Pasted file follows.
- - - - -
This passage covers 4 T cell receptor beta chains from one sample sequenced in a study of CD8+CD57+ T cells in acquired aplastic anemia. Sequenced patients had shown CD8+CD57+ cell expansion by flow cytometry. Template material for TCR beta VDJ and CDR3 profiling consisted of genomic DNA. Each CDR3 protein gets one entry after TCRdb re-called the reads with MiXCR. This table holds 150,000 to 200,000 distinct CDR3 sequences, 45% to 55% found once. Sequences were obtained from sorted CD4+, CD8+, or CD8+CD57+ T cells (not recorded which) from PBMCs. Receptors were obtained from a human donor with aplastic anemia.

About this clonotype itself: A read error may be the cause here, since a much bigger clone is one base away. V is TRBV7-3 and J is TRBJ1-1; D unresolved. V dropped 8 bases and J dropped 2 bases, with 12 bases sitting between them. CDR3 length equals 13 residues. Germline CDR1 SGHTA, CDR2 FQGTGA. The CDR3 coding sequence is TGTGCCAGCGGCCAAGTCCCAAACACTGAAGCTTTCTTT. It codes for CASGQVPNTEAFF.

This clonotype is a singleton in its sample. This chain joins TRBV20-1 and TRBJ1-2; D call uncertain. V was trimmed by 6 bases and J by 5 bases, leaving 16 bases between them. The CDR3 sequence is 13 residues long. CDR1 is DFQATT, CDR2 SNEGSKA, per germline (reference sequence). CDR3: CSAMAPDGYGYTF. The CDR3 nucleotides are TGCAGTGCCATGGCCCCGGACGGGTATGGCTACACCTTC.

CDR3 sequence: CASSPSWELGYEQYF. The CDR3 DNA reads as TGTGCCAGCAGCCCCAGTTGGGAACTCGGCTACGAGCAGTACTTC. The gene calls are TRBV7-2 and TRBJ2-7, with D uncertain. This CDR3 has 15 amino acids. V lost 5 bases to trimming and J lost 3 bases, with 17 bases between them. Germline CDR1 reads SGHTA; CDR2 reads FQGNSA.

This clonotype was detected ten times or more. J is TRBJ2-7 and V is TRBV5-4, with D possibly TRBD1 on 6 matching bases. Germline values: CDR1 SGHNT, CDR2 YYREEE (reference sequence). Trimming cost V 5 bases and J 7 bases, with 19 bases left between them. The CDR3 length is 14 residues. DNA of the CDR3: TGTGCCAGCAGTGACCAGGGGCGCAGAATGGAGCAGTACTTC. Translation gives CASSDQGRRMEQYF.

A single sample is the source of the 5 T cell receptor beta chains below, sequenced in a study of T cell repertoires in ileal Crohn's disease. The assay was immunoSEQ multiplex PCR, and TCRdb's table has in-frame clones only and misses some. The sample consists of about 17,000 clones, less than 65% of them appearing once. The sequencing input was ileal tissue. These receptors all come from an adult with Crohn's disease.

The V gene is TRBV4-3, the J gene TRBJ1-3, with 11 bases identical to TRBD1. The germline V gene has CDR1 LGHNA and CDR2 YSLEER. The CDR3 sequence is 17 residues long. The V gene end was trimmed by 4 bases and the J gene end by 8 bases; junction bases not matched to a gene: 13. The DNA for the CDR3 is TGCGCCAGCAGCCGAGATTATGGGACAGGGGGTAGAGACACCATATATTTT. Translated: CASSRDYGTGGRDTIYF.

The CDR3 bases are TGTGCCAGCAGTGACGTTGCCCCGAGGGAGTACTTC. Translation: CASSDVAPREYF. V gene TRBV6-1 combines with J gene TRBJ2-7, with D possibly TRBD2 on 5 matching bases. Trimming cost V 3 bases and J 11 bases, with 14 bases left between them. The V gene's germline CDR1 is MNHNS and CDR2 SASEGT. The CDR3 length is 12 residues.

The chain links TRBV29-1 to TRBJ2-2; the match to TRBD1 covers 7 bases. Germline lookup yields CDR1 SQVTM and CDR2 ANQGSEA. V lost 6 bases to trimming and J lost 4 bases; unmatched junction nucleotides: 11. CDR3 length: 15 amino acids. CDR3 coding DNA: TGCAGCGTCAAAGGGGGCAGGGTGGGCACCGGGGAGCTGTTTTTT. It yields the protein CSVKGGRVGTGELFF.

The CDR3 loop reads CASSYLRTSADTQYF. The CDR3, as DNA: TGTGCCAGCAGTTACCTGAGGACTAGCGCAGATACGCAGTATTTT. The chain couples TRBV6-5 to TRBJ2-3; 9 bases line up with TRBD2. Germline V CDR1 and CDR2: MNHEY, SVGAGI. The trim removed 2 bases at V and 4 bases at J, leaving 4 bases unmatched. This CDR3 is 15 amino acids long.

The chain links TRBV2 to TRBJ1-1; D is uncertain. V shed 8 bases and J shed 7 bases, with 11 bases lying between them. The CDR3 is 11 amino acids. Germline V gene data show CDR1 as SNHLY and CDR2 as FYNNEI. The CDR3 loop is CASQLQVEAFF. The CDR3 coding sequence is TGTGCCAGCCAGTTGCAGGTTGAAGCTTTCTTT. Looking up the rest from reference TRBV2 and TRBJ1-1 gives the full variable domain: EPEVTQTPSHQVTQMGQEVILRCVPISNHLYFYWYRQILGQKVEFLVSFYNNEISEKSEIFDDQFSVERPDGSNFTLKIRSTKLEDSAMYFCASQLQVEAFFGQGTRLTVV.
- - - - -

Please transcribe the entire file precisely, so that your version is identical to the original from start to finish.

This passage covers 4 T cell receptor beta chains from one sample sequenced in a study of CD8+CD57+ T cells in acquired aplastic anemia. Sequenced patients had shown CD8+CD57+ cell expansion by flow cytometry. Template material for TCR beta VDJ and CDR3 profiling consisted of genomic DNA. Each CDR3 protein gets one entry after TCRdb re-called the reads with MiXCR. This table holds 150,000 to 200,000 distinct CDR3 sequences, 45% to 55% found once. Sequences were obtained from sorted CD4+, CD8+, or CD8+CD57+ T cells (not recorded which) from PBMCs. Receptors were obtained from a human donor with aplastic anemia.

About this clonotype itself: A read error may be the cause here, since a much bigger clone is one base away. V is TRBV7-3 and J is TRBJ1-1; D unresolved. V dropped 8 bases and J dropped 2 bases, with 12 bases sitting between them. CDR3 length equals 13 residues. Germline CDR1 SGHTA, CDR2 FQGTGA. The CDR3 coding sequence is TGTGCCAGCGGCCAAGTCCCAAACACTGAAGCTTTCTTT. It codes for CASGQVPNTEAFF.

This clonotype is a singleton in its sample. This chain joins TRBV20-1 and TRBJ1-2; D call uncertain. V was trimmed by 6 bases and J by 5 bases, leaving 16 bases between them. The CDR3 sequence is 13 residues long. CDR1 is DFQATT, CDR2 SNEGSKA, per germline (reference sequence). CDR3: CSAMAPDGYGYTF. The CDR3 nucleotides are TGCAGTGCCATGGCCCCGGACGGGTATGGCTACACCTTC.

CDR3 sequence: CASSPSWELGYEQYF. The CDR3 DNA reads as TGTGCCAGCAGCCCCAGTTGGGAACTCGGCTACGAGCAGTACTTC. The gene calls are TRBV7-2 and TRBJ2-7, with D uncertain. This CDR3 has 15 amino acids. V lost 5 bases to trimming and J lost 3 bases, with 17 bases between them. Germline CDR1 reads SGHTA; CDR2 reads FQGNSA.

This clonotype was detected ten times or more. J is TRBJ2-7 and V is TRBV5-4, with D possibly TRBD1 on 6 matching bases. Germline values: CDR1 SGHNT, CDR2 YYREEE (reference sequence). Trimming cost V 5 bases and J 7 bases, with 19 bases left between them. The CDR3 length is 14 residues. DNA of the CDR3: TGTGCCAGCAGTGACCAGGGGCGCAGAATGGAGCAGTACTTC. Translation gives CASSDQGRRMEQYF.

A single sample is the source of the 5 T cell receptor beta chains below, sequenced in a study of T cell repertoires in ileal Crohn's disease. The assay was immunoSEQ multiplex PCR, and TCRdb's table has in-frame clones only and misses some. The sample consists of about 17,000 clones, less than 65% of them appearing once. The sequencing input was ileal tissue. These receptors all come from an adult with Crohn's disease.

The V gene is TRBV4-3, the J gene TRBJ1-3, with 11 bases identical to TRBD1. The germline V gene has CDR1 LGHNA and CDR2 YSLEER. The CDR3 sequence is 17 residues long. The V gene end was trimmed by 4 bases and the J gene end by 8 bases; junction bases not matched to a gene: 13. The DNA for the CDR3 is TGCGCCAGCAGCCGAGATTATGGGACAGGGGGTAGAGACACCATATATTTT. Translated: CASSRDYGTGGRDTIYF.

The CDR3 bases are TGTGCCAGCAGTGACGTTGCCCCGAGGGAGTACTTC. Translation: CASSDVAPREYF. V gene TRBV6-1 combines with J gene TRBJ2-7, with D possibly TRBD2 on 5 matching bases. Trimming cost V 3 bases and J 11 bases, with 14 bases left between them. The V gene's germline CDR1 is MNHNS and CDR2 SASEGT. The CDR3 length is 12 residues.

The chain links TRBV29-1 to TRBJ2-2; the match to TRBD1 covers 7 bases. Germline lookup yields CDR1 SQVTM and CDR2 ANQGSEA. V lost 6 bases to trimming and J lost 4 bases; unmatched junction nucleotides: 11. CDR3 length: 15 amino acids. CDR3 coding DNA: TGCAGCGTCAAAGGGGGCAGGGTGGGCACCGGGGAGCTGTTTTTT. It yields the protein CSVKGGRVGTGELFF.

The CDR3 loop reads CASSYLRTSADTQYF. The CDR3, as DNA: TGTGCCAGCAGTTACCTGAGGACTAGCGCAGATACGCAGTATTTT. The chain couples TRBV6-5 to TRBJ2-3; 9 bases line up with TRBD2. Germline V CDR1 and CDR2: MNHEY, SVGAGI. The trim removed 2 bases at V and 4 bases at J, leaving 4 bases unmatched. This CDR3 is 15 amino acids long.

The chain links TRBV2 to TRBJ1-1; D is uncertain. V shed 8 bases and J shed 7 bases, with 11 bases lying between them. The CDR3 is 11 amino acids. Germline V gene data show CDR1 as SNHLY and CDR2 as FYNNEI. The CDR3 loop is CASQLQVEAFF. The CDR3 coding sequence is TGTGCCAGCCAGTTGCAGGTTGAAGCTTTCTTT. Looking up the rest from reference TRBV2 and TRBJ1-1 gives the full variable domain: EPEVTQTPSHQVTQMGQEVILRCVPISNHLYFYWYRQILGQKVEFLVSFYNNEISEKSEIFDDQFSVERPDGSNFTLKIRSTKLEDSAMYFCASQLQVEAFFGQGTRLTVV.